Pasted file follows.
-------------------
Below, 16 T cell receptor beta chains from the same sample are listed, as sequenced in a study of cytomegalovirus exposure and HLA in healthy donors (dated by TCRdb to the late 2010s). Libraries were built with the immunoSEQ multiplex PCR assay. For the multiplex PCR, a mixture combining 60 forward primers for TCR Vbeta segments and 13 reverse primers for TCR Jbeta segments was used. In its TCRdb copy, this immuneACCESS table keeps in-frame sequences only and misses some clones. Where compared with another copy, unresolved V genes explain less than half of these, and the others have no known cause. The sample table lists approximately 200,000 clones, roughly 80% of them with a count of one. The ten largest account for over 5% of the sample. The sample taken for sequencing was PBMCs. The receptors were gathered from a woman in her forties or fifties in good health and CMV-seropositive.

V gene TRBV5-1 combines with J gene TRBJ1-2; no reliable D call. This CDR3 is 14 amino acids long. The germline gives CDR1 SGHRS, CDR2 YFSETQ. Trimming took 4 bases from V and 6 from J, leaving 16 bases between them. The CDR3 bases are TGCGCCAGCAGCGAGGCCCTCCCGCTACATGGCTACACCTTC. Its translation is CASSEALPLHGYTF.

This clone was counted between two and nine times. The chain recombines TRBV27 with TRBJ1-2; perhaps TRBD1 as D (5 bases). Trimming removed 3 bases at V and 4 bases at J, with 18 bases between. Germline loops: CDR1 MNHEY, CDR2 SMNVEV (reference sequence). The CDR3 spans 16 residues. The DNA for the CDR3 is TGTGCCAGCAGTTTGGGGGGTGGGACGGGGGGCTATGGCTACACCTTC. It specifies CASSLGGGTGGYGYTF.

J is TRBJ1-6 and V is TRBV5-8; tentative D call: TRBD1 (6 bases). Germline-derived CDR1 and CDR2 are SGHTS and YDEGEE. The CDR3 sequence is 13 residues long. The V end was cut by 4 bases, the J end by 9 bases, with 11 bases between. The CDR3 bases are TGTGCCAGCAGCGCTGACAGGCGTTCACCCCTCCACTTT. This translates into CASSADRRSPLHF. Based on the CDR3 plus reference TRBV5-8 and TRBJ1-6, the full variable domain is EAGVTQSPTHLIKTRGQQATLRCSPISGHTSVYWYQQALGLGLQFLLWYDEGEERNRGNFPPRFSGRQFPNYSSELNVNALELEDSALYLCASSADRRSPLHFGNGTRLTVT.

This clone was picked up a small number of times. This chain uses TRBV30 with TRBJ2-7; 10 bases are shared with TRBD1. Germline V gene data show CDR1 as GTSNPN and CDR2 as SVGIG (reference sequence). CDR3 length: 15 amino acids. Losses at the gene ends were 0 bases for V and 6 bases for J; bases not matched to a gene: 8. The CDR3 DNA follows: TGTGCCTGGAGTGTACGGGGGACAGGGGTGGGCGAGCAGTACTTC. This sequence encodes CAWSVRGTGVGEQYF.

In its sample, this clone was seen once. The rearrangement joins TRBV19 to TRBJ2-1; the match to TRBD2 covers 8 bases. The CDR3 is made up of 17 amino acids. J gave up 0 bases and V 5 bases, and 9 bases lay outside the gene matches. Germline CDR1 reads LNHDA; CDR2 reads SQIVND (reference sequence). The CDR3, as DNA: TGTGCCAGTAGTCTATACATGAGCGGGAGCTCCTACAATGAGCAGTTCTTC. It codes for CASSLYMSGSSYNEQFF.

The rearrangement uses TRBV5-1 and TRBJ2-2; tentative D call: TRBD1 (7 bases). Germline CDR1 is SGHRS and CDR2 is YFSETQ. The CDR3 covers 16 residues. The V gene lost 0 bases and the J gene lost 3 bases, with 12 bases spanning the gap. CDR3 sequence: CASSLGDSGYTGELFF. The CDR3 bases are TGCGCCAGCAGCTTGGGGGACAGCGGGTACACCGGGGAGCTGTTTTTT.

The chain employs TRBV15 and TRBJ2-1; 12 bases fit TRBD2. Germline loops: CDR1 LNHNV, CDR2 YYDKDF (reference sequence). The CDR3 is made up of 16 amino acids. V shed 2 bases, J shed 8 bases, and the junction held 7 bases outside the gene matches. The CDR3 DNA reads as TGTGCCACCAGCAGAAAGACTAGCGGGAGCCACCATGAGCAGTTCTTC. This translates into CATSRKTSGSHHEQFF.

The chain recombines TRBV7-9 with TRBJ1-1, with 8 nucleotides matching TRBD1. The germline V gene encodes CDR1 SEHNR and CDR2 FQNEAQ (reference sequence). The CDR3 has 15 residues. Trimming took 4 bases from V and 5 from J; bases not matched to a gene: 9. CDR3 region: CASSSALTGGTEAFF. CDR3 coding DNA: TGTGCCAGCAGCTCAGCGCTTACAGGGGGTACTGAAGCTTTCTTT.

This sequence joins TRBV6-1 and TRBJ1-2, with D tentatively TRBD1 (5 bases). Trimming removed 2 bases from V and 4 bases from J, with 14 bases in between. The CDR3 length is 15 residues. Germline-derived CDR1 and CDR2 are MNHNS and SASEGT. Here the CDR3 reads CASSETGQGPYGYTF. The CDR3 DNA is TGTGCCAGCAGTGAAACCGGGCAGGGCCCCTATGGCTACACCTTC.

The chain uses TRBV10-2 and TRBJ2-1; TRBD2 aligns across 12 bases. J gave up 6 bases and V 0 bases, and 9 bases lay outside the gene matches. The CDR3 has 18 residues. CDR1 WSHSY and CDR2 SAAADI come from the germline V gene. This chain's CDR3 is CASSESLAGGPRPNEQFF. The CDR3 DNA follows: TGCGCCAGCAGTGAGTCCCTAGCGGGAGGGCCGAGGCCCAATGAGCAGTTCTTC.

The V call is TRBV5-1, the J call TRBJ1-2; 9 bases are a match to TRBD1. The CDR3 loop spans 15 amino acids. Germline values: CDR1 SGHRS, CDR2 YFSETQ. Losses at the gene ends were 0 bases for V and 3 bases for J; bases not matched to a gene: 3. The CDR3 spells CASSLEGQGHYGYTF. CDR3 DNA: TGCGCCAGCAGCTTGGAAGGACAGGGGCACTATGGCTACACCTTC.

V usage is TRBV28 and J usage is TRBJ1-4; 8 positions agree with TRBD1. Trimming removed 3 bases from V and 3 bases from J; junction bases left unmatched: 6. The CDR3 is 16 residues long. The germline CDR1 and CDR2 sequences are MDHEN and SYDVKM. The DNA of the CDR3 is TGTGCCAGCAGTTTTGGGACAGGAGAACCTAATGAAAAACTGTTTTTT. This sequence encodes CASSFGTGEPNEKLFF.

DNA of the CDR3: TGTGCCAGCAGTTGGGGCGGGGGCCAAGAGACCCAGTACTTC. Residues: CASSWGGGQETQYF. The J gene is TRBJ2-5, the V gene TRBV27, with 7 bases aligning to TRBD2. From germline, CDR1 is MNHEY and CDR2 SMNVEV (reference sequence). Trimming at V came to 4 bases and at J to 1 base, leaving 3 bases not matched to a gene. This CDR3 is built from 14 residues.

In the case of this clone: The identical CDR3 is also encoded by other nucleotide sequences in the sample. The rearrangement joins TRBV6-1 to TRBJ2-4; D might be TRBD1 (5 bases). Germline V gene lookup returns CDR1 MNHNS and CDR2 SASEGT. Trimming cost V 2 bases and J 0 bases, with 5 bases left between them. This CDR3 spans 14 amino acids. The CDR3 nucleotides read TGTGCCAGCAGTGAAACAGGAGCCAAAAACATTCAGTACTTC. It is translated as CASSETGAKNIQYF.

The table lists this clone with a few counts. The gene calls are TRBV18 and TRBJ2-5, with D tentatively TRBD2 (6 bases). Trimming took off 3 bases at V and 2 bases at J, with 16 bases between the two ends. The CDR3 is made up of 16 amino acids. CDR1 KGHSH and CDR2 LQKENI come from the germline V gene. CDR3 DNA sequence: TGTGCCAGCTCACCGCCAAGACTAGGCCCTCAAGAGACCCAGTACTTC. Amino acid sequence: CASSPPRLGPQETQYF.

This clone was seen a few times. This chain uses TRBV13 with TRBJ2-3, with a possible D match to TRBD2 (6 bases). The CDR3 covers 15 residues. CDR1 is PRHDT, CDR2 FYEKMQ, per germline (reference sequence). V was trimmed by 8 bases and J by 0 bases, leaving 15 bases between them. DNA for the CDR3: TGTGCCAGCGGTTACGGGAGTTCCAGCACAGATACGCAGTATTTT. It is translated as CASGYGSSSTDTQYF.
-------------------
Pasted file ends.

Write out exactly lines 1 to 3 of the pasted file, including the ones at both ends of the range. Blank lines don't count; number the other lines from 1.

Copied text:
Below, 16 T cell receptor beta chains from the same sample are listed, as sequenced in a study of cytomegalovirus exposure and HLA in healthy donors (dated by TCRdb to the late 2010s). Libraries were built with the immunoSEQ multiplex PCR assay. For the multiplex PCR, a mixture combining 60 forward primers for TCR Vbeta segments and 13 reverse primers for TCR Jbeta segments was used. In its TCRdb copy, this immuneACCESS table keeps in-frame sequences only and misses some clones. Where compared with another copy, unresolved V genes explain less than half of these, and the others have no known cause. The sample table lists approximately 200,000 clones, roughly 80% of them with a count of one. The ten largest account for over 5% of the sample. The sample taken for sequencing was PBMCs. The receptors were gathered from a woman in her forties or fifties in good health and CMV-seropositive.

V gene TRBV5-1 combines with J gene TRBJ1-2; no reliable D call. This CDR3 is 14 amino acids long. The germline gives CDR1 SGHRS, CDR2 YFSETQ. Trimming took 4 bases from V and 6 from J, leaving 16 bases between them. The CDR3 bases are TGCGCCAGCAGCGAGGCCCTCCCGCTACATGGCTACACCTTC. Its translation is CASSEALPLHGYTF.

This clone was counted between two and nine times. The chain recombines TRBV27 with TRBJ1-2; perhaps TRBD1 as D (5 bases). Trimming removed 3 bases at V and 4 bases at J, with 18 bases between. Germline loops: CDR1 MNHEY, CDR2 SMNVEV (reference sequence). The CDR3 spans 16 residues. The DNA for the CDR3 is TGTGCCAGCAGTTTGGGGGGTGGGACGGGGGGCTATGGCTACACCTTC. It specifies CASSLGGGTGGYGYTF.